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Treatment decisions when prostate cancer is identified early

We use the term ‘low risk’ for a tumour in category cT1-2a, a Gleason score of 6 and a PSA level below 10 ng/ml.

When assessing a presumably localised tumour (i.e. a tumour confined to its place of origin), aggressiveness is just one factor we consider when deciding on a suitable treatment. Prostate cancer is usually slow-growing, so if a tumour is identified at a very early stage, the patient’s remaining life expectancy is also an important criterion.

Radical prostatectomy and radiotherapy

A localised treatment method, such as radical prostatectomy (removal of the prostate) or radiotherapy, could be a suitable choice for tumours identified at an early stage in men with an estimated remaining life expectancy of more than 15 years. Both treatments are a suitable first-line treatment for all risk groups.

Radical prostatectomy


Accompanies you through this topic

Prof. Dr. Lars Budäus
Faculty member

Active surveillance

Conversely, active surveillance is a sensible choice when the man’s remaining life expectancy is less than 10 or 15 years. Why? Ultimately, it is highly probable that the prostate cancer will not cause any medical problems within this period. However, it is essential that this rough guideline is evaluated by a doctor, taking into account the individual patient’s health status.

Active surveillance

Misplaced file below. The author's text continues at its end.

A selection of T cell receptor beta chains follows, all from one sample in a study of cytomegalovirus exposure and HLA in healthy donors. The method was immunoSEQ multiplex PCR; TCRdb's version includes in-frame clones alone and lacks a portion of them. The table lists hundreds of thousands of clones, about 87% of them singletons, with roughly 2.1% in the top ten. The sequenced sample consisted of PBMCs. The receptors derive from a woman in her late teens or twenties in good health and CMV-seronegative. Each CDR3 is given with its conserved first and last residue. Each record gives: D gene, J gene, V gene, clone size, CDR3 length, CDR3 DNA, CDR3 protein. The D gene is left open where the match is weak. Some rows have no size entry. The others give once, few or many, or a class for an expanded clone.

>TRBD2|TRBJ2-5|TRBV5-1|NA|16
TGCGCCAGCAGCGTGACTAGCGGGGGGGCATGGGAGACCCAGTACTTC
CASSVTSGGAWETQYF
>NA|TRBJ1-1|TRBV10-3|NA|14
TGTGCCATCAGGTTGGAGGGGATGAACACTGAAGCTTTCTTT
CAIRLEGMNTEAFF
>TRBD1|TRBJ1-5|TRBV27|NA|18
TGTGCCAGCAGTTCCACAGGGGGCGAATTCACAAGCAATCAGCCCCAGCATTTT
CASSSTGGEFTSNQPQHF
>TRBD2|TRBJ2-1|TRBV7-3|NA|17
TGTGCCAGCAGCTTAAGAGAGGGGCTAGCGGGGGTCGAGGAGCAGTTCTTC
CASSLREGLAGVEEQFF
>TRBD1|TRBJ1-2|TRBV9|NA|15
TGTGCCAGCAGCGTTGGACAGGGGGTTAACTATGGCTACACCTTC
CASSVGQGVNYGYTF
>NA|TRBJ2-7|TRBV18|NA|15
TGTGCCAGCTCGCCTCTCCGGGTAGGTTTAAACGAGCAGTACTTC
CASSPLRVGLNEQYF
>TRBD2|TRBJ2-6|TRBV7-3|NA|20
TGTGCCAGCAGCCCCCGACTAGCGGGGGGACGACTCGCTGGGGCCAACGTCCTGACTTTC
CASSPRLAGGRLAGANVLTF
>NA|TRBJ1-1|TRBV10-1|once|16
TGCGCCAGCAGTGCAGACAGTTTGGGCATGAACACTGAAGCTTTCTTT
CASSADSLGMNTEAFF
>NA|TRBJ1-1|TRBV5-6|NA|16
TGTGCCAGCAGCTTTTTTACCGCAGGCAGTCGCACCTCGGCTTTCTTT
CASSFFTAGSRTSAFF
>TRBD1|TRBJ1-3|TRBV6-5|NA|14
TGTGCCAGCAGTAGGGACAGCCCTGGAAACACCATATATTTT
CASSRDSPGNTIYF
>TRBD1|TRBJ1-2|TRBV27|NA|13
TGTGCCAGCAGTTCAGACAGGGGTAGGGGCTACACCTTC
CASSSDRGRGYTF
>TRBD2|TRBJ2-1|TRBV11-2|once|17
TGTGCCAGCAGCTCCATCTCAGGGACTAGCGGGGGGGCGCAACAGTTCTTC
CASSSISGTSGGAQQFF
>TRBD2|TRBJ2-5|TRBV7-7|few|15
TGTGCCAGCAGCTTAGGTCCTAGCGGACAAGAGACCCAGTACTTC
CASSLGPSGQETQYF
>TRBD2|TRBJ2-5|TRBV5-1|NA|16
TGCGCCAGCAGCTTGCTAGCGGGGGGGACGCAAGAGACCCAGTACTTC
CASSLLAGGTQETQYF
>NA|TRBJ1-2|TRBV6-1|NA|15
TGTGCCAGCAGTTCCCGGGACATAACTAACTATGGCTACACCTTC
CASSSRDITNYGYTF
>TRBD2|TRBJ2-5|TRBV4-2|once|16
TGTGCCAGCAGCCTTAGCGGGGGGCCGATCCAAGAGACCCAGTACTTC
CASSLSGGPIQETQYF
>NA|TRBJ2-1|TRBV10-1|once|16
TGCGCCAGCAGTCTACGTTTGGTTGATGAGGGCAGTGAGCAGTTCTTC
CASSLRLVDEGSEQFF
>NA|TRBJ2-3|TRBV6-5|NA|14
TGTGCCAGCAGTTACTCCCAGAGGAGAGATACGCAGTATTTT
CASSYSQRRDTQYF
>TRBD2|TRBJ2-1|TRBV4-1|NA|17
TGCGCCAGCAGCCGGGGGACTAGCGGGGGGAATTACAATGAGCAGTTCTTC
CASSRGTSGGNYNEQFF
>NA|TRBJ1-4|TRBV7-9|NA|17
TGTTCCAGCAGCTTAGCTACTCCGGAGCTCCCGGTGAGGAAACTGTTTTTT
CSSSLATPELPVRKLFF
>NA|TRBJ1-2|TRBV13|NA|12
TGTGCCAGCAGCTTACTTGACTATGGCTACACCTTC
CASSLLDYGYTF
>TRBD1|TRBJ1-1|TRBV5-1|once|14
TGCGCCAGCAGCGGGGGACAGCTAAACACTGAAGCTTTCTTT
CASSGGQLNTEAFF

Focal treatment

In the majority of patients with a prostate carcinoma, the entire prostate must be treated due to what is called a multifocal tumour. However, if the tumour is unifocal (limited to a single lesion) or confined to a specific area (e.g. a lateral lobe), it can be removed in a selective, targeted procedure without the need to remove the entire prostate. 

Focal treatment

LDR brachytherapy

Brachytherapy is a form of internal radiotherapy. It can be administered as high-dose rate (HDR) or low-dose rate (LDR) brachytherapy. It is primarily suitable for combating less aggressive tumours identified at an early stage. The radiation sources, called seeds, are implanted in the prostate and emit radiation into the surrounding tissue. 


Summary – and a few facts

Surgery is more frequently proposed for patients under the age of 70. Almost 80% of the patients who undergo surgery at the Martini-Klinik are 69 or under, while around 20% are between 70 and 75. Prostate tumours are usually multifocal, so focal therapy is only an option for less than 20% of patients.

Treatment decisions for intermediate-risk prostate cancer
Treatment decisions for high-risk prostate cancer

What treatment options are available for low-risk prostate cancer?

We use the term ‘low risk’ for a tumour in category cT1-2a, a Gleason score of 6 and a PSA level below 10 ng/ml.

Your treatment options are complete surgical removal of the prostate (prostatectomy), targeted removal of the tumour lesion (focal therapy), radiotherapy administered externally, radiotherapy administered internally with a low dose rate (LDR brachytherapy) and active surveillance – waiting and observing.